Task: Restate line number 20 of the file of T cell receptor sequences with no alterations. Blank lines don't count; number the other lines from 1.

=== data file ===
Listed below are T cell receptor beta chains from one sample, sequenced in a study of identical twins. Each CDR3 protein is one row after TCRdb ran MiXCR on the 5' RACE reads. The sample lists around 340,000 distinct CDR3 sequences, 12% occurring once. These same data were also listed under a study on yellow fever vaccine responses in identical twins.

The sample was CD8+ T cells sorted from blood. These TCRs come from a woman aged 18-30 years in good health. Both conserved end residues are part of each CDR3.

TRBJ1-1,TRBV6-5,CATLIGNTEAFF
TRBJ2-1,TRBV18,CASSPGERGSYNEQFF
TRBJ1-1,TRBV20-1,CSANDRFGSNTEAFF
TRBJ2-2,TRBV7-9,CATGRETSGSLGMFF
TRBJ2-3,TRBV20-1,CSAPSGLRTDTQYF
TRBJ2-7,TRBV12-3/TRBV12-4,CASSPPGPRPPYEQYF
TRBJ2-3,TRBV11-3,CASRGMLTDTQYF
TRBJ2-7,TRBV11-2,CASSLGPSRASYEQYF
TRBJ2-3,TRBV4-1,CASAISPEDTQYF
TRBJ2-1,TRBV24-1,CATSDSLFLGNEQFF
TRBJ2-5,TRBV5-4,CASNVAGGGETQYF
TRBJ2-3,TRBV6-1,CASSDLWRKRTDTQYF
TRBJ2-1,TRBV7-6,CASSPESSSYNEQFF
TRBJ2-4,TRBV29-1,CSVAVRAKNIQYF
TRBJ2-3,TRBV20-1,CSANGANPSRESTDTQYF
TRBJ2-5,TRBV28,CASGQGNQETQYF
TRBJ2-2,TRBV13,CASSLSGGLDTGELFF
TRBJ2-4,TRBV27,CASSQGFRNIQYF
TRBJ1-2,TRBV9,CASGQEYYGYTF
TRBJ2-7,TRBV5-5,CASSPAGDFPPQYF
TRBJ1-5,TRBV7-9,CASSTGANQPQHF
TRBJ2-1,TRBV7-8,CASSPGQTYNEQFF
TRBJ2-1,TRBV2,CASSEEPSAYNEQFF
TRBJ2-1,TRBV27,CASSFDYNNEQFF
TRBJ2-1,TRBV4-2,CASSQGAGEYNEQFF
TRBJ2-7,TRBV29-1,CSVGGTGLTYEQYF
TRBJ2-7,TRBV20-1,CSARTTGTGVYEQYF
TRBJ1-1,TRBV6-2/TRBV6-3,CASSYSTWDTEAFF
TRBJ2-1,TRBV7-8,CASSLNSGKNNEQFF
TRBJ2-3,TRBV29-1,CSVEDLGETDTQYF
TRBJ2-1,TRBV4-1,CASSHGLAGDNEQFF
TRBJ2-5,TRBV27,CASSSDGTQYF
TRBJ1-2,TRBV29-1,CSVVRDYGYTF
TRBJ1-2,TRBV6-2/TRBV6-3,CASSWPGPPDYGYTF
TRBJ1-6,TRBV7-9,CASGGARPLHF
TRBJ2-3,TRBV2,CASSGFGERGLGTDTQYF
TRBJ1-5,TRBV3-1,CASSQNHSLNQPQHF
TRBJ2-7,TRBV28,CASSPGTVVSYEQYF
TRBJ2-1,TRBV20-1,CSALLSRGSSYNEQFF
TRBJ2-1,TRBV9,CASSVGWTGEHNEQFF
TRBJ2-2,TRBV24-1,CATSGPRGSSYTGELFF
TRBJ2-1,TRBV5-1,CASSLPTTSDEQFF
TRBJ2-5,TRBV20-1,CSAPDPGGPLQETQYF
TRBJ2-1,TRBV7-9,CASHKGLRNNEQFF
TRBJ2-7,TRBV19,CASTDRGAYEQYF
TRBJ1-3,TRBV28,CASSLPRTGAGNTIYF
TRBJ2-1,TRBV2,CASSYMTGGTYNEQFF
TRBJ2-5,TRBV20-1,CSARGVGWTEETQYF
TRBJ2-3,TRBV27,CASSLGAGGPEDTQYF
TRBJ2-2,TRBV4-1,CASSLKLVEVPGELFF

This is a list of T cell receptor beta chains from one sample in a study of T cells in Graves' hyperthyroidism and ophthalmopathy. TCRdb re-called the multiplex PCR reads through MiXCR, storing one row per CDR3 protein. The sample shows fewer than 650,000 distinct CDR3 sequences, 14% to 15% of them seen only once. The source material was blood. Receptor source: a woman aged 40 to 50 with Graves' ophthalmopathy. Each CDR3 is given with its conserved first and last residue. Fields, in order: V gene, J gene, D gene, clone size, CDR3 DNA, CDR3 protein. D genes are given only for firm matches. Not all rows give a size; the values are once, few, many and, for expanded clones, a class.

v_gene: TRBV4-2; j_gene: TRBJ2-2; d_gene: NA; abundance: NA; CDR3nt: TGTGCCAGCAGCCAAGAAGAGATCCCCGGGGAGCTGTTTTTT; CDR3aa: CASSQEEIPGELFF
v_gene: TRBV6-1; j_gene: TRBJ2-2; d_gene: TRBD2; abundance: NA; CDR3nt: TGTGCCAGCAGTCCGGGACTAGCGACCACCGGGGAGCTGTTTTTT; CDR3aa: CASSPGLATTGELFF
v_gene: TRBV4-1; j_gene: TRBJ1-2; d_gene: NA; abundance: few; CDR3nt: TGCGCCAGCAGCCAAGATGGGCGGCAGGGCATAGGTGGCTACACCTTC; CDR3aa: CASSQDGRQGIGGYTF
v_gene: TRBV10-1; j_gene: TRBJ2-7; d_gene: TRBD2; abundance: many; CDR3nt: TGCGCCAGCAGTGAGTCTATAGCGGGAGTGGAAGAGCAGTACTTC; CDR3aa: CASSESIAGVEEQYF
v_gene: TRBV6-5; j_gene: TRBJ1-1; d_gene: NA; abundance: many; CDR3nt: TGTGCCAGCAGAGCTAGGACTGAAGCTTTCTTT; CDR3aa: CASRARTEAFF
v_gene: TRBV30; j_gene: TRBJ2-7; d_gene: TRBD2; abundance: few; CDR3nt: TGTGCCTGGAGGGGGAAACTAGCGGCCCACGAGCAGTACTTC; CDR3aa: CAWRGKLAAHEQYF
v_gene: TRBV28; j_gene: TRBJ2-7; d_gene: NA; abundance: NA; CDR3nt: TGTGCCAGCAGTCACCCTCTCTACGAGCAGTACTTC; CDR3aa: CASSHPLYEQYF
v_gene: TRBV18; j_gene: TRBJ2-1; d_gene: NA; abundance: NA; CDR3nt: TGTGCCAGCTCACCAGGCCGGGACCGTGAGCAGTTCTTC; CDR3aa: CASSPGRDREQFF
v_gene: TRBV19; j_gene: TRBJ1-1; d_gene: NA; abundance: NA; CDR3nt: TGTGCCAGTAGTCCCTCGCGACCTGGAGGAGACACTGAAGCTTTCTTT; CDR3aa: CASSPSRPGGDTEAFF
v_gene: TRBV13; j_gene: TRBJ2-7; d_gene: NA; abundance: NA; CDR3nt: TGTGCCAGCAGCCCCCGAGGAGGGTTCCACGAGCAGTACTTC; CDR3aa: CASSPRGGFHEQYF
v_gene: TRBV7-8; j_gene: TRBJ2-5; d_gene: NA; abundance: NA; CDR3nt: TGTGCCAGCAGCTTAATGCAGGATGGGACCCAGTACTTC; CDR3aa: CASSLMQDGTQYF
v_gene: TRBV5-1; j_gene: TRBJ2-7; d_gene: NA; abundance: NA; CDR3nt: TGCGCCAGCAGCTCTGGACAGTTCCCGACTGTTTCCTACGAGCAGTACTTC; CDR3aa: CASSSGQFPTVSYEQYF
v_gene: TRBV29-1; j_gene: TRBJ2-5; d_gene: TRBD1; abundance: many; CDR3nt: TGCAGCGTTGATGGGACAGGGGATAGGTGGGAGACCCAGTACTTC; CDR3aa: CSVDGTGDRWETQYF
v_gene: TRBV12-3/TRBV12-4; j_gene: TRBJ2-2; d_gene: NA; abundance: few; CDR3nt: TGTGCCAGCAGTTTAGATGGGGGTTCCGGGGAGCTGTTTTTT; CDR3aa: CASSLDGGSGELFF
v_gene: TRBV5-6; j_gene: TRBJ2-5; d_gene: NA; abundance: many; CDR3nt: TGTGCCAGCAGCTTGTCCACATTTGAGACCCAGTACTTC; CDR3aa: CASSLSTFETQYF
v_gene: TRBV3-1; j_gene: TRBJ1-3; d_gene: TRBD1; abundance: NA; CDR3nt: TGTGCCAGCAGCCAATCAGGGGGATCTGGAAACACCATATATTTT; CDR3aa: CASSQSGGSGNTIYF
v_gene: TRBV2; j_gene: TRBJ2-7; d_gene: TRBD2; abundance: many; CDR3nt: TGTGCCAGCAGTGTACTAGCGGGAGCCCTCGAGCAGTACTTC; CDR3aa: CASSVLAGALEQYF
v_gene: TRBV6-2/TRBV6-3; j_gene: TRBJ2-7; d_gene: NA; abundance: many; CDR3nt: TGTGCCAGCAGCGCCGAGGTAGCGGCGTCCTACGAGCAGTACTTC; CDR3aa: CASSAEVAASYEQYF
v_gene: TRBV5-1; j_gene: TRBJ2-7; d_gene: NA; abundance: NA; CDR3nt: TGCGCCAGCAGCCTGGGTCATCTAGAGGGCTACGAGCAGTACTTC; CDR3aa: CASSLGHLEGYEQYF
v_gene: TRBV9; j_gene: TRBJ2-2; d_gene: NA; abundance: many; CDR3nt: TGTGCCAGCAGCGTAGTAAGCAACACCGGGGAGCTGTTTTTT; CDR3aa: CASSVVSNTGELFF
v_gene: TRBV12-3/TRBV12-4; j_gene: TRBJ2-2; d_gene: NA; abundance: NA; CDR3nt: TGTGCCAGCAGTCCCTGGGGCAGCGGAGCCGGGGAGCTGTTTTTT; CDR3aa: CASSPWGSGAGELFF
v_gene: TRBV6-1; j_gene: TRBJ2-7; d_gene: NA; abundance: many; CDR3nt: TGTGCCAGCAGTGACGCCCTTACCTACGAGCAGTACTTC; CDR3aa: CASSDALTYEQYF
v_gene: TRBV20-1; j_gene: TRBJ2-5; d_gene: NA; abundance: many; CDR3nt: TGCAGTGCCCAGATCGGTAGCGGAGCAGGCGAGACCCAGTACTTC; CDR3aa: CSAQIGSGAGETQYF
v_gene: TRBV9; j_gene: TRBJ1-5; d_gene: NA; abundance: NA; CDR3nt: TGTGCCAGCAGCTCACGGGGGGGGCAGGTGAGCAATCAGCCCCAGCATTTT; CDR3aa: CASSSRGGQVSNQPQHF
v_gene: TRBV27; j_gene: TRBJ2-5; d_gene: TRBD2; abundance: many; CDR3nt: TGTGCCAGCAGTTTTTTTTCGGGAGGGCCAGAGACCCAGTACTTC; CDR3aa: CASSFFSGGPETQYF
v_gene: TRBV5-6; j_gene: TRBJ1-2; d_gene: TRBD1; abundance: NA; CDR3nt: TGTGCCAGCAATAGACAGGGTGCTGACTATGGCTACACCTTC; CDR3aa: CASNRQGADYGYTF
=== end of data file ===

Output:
TRBJ2-4,TRBV27,CASSQGFRNIQYF